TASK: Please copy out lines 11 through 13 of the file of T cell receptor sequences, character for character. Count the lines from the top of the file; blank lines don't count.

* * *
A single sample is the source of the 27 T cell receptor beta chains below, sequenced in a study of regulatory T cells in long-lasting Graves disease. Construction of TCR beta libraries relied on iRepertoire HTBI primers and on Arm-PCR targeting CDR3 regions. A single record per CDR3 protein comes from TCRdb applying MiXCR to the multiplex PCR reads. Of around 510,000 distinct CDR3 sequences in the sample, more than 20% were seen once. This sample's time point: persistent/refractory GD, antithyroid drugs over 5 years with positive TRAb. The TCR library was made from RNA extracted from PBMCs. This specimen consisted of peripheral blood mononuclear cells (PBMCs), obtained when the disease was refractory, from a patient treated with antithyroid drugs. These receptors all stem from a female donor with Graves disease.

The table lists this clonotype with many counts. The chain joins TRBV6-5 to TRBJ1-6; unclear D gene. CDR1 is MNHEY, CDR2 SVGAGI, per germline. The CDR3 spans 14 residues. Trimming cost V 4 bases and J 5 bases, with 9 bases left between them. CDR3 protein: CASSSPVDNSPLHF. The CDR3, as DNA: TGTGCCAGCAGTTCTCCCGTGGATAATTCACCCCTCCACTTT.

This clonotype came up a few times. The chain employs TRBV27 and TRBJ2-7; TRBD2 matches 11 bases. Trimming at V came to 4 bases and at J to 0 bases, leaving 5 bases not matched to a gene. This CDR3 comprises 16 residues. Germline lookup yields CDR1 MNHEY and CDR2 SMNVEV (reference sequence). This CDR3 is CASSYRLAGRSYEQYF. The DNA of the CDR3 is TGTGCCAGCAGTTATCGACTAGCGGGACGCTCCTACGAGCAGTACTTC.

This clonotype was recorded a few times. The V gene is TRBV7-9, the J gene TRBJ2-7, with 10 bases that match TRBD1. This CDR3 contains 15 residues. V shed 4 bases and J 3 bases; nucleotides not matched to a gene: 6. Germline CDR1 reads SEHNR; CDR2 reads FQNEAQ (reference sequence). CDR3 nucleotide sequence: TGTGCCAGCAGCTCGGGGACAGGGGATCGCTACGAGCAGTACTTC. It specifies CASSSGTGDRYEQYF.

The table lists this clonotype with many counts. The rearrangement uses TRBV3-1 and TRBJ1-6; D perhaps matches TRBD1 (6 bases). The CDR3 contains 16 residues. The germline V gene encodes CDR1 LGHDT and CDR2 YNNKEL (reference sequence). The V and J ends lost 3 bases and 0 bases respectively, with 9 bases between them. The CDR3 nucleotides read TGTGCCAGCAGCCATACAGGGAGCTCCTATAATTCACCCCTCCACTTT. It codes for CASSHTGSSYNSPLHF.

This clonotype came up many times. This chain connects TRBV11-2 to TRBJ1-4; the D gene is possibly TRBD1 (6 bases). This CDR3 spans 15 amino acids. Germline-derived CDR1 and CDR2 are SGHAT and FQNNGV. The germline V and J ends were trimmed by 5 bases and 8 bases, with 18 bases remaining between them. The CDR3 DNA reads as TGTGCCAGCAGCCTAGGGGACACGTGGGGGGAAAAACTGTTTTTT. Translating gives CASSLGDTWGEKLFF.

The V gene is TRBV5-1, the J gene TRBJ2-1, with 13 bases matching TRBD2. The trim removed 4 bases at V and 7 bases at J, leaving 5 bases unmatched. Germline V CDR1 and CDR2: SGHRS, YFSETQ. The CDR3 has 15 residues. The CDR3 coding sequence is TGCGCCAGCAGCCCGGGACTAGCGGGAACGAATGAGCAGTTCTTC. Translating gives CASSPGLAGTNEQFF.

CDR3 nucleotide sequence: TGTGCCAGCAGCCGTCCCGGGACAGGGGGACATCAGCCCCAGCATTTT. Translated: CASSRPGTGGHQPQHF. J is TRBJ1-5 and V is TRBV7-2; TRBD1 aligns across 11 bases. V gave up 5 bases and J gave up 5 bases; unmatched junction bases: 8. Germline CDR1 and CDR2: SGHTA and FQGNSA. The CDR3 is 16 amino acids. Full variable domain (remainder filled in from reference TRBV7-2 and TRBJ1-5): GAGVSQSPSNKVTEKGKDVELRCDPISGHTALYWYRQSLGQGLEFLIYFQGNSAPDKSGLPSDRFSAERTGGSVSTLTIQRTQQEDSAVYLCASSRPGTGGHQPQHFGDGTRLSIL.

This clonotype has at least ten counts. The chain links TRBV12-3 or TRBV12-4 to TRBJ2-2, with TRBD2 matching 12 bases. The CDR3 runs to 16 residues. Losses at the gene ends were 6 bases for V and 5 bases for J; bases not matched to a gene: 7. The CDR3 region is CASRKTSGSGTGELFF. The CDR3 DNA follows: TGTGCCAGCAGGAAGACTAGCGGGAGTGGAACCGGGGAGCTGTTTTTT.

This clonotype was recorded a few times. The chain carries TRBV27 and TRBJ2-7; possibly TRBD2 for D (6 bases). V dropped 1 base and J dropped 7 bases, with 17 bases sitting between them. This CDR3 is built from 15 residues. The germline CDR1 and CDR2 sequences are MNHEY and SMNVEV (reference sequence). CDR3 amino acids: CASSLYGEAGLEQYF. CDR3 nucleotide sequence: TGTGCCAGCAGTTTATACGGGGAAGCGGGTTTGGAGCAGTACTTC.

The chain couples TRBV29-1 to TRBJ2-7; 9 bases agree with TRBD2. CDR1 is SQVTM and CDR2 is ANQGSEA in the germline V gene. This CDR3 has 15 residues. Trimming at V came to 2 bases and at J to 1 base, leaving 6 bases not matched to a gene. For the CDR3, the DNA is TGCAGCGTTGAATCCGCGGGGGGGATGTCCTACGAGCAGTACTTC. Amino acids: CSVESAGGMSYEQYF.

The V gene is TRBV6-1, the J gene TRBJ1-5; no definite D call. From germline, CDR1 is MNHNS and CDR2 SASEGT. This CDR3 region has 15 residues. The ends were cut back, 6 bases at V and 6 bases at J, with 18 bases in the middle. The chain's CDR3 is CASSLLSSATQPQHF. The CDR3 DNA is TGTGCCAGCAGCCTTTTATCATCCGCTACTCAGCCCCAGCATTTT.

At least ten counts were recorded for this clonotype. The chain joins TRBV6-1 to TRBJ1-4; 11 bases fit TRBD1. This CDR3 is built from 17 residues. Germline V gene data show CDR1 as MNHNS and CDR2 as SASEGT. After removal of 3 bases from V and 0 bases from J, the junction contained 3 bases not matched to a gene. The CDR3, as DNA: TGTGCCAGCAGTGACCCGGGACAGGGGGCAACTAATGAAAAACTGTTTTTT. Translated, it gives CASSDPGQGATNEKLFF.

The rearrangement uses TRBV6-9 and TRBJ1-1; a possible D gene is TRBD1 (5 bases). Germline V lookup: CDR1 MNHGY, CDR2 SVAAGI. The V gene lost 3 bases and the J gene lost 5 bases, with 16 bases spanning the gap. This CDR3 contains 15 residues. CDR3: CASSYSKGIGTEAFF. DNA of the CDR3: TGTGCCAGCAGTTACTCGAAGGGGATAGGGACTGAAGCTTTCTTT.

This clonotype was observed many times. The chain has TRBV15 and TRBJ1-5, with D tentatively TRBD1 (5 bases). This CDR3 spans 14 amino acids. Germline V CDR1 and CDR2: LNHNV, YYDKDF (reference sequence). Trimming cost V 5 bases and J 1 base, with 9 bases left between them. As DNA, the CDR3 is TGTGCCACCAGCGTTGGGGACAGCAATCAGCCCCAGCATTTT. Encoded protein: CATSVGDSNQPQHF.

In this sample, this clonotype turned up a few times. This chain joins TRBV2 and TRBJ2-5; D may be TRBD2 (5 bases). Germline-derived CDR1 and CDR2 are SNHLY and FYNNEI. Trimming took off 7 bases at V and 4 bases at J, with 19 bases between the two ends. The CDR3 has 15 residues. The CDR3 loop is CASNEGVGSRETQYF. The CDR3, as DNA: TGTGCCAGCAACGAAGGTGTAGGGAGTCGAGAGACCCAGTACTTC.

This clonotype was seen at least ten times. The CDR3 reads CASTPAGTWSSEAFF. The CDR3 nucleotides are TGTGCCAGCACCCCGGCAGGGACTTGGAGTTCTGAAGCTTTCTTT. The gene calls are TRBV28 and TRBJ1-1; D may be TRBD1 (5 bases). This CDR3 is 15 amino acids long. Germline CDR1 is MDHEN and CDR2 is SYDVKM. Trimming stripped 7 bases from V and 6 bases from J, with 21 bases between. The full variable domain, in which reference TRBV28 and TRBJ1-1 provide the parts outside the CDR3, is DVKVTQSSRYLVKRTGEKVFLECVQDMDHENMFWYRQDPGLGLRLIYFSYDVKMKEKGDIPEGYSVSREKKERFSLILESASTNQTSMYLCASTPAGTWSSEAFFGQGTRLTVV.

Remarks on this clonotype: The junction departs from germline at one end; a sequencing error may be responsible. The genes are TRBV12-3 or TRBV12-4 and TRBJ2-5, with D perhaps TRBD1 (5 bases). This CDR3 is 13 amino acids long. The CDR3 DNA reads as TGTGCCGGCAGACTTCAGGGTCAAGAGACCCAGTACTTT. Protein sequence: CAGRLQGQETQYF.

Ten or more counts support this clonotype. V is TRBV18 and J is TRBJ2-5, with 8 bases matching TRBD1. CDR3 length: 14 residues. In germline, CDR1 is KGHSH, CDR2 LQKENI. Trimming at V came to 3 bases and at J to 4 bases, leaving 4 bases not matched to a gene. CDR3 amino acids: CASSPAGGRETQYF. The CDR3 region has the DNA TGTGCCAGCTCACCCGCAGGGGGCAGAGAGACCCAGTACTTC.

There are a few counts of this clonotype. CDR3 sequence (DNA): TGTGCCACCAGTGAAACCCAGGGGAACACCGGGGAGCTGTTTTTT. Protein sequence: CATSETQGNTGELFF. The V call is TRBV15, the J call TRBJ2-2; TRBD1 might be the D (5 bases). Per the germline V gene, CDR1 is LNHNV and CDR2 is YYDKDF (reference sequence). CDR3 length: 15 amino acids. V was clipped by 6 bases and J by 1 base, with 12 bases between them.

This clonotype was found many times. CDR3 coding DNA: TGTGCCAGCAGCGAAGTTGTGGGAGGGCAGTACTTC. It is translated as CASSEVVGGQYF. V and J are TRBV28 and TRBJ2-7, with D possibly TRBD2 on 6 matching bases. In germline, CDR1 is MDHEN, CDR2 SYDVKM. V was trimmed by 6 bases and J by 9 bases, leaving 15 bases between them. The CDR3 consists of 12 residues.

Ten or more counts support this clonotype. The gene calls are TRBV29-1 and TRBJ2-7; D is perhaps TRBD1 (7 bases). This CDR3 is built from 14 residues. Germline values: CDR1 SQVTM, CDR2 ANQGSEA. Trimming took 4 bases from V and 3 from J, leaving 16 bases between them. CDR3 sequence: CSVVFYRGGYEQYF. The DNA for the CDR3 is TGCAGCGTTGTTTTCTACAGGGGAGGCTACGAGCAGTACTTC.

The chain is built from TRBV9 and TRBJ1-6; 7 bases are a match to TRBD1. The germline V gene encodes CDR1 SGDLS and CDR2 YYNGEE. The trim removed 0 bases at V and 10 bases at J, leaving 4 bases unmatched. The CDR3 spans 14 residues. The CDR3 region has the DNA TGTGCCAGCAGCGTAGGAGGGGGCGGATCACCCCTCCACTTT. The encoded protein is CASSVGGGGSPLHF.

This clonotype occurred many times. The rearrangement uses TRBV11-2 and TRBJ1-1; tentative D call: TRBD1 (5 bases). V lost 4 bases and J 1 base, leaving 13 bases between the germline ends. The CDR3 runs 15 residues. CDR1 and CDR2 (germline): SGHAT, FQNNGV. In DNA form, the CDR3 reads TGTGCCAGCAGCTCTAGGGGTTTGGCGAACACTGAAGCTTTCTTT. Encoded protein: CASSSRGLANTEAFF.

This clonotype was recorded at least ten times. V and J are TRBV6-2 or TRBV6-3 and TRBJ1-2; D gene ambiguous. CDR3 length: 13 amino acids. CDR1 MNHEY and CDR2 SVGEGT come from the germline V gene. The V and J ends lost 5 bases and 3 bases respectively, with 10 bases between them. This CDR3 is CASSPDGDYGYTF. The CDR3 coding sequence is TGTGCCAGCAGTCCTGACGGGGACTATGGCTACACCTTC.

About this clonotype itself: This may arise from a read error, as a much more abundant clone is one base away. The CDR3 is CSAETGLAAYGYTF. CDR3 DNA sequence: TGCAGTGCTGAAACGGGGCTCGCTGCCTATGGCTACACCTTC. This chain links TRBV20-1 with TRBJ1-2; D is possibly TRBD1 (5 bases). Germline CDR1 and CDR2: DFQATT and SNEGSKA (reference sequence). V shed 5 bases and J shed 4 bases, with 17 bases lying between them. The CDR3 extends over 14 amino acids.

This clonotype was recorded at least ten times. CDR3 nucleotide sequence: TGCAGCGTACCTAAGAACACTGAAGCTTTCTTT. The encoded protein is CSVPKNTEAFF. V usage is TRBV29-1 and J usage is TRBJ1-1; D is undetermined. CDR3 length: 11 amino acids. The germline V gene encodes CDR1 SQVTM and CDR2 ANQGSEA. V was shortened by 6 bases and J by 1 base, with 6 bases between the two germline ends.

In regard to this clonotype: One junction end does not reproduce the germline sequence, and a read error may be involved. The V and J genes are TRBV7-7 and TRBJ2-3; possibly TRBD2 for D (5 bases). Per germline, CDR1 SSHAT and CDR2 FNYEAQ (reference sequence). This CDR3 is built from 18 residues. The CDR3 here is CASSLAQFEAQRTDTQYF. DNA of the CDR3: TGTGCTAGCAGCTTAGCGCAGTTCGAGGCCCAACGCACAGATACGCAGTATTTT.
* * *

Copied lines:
The chain couples TRBV29-1 to TRBJ2-7; 9 bases agree with TRBD2. CDR1 is SQVTM and CDR2 is ANQGSEA in the germline V gene. This CDR3 has 15 residues. Trimming at V came to 2 bases and at J to 1 base, leaving 6 bases not matched to a gene. For the CDR3, the DNA is TGCAGCGTTGAATCCGCGGGGGGGATGTCCTACGAGCAGTACTTC. Amino acids: CSVESAGGMSYEQYF.

The V gene is TRBV6-1, the J gene TRBJ1-5; no definite D call. From germline, CDR1 is MNHNS and CDR2 SASEGT. This CDR3 region has 15 residues. The ends were cut back, 6 bases at V and 6 bases at J, with 18 bases in the middle. The chain's CDR3 is CASSLLSSATQPQHF. The CDR3 DNA is TGTGCCAGCAGCCTTTTATCATCCGCTACTCAGCCCCAGCATTTT.

At least ten counts were recorded for this clonotype. The chain joins TRBV6-1 to TRBJ1-4; 11 bases fit TRBD1. This CDR3 is built from 17 residues. Germline V gene data show CDR1 as MNHNS and CDR2 as SASEGT. After removal of 3 bases from V and 0 bases from J, the junction contained 3 bases not matched to a gene. The CDR3, as DNA: TGTGCCAGCAGTGACCCGGGACAGGGGGCAACTAATGAAAAACTGTTTTTT. Translated, it gives CASSDPGQGATNEKLFF.